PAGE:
Re: flex scanner too huge, suggestions? (RKRayhawk)
23 Feb 2001 00:03:03 -0500

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flex scanner too huge, suggestions? (Troy Cauble) (2001-02-17)
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Re: flex scanner too huge, suggestions? (2001-02-25)
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Re: flex scanner too huge, suggestions? (Troy Cauble) (2001-03-01)
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From: (RKRayhawk)
Newsgroups: comp.compilers
Date: 23 Feb 2001 00:03:03 -0500
Organization: AOL
References: 01-02-097
Keywords: lex
Posted-Date: 23 Feb 2001 00:03:03 EST

Troy Cauble
Date: 17 Feb 2001 01:35:30 -0500
posts some stats on a build of a scanner


Made with LFLAGS = -Cfe, size gives
42068(.text) + 24(.data) + 60(.bss) + 1687886(.rodata) = 1730038

Made with LFLAGS = -Cem, size gives
42496(.text) + 24(.data) + 60(.bss) + 508326(.rodata) = 550906


If you have a language syntax requirement that is huge, then it is
huge. You seem to suggest this with the comments about trying to
master the 'context sensitivity' with start states. Yet seems like
the problem _might_ be elsewhere.

"Exactly what is introducing the large .rodata?", would be the
question. And here you may be looking at the libraries used for
executable construction at link time. You may wish to mention what
your OS+version is, and indicate any special libraries you are
bringing in.

You are using the word 'protocol' in your brief posts. What are you
telling us here, are you attaching any special software to the
front-end scanner? For example, are you bringing in anything to get
sockets, anything to get GUI services?

The problem could be in the one aspect that you identify most clearly,
and I do not mean to ignore it by the preceeding. The case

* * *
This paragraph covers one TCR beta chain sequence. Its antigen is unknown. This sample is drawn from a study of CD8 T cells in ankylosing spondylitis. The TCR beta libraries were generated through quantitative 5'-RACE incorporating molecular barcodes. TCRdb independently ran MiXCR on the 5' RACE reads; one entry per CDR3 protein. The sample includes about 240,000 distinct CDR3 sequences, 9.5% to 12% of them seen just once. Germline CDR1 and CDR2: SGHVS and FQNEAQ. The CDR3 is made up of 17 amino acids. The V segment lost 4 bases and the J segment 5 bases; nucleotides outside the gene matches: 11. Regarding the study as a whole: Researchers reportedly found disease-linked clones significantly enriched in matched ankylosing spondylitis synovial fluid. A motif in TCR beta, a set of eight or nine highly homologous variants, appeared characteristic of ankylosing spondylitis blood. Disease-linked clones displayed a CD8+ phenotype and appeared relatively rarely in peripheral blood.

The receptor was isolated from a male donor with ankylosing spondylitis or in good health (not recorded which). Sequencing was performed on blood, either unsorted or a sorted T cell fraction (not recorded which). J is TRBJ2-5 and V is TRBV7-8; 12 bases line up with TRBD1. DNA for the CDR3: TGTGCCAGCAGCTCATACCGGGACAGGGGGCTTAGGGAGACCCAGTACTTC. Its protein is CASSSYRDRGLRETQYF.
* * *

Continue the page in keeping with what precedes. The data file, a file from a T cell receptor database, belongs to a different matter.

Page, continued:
insensitivity _might_ bloat scanner tables; more (flex) experienced
lurkers are encouraged to comment on that. If so, then you might need
some manual conversion of strings to a single case (upper or lower)
and then drive simplistic regular expression compilation (that is,
back off from case-insensitive); but from what you have indicated that
will be a large amount of work for you.

Let me request you post an indication as to whether you have large
amounts of error processing in your program. My interest here is to
see if the bloat is the text from the error messages. (All
speculation, so ignore this if its a distraction). But if you have
hard coded your error messages internal to the scanner (applies
conceptually to parsers too), then the linked up result will look real
big. ((Engineers do this a lot. Start with a few simple messages ...
later as the program/system matures most of the executable image is
the text substance of diagnostic messages)). If this is relavant, the
solution is to externalize the text of diagnostics to a file and call
up the pieces you need, message by message, at execution time with
indexes or hashes (error numbers).

And one more risk of hurting your feelings by possibly being too
simplistic, I am just trying to pull out every rabit I can find in the
hat. If you have your compiler in debug mode, the executables can be
very large to hold symbol tables and all manner code point
identification for step-wise execution.

Hope that some of that is useful,

Robert Rayhawk

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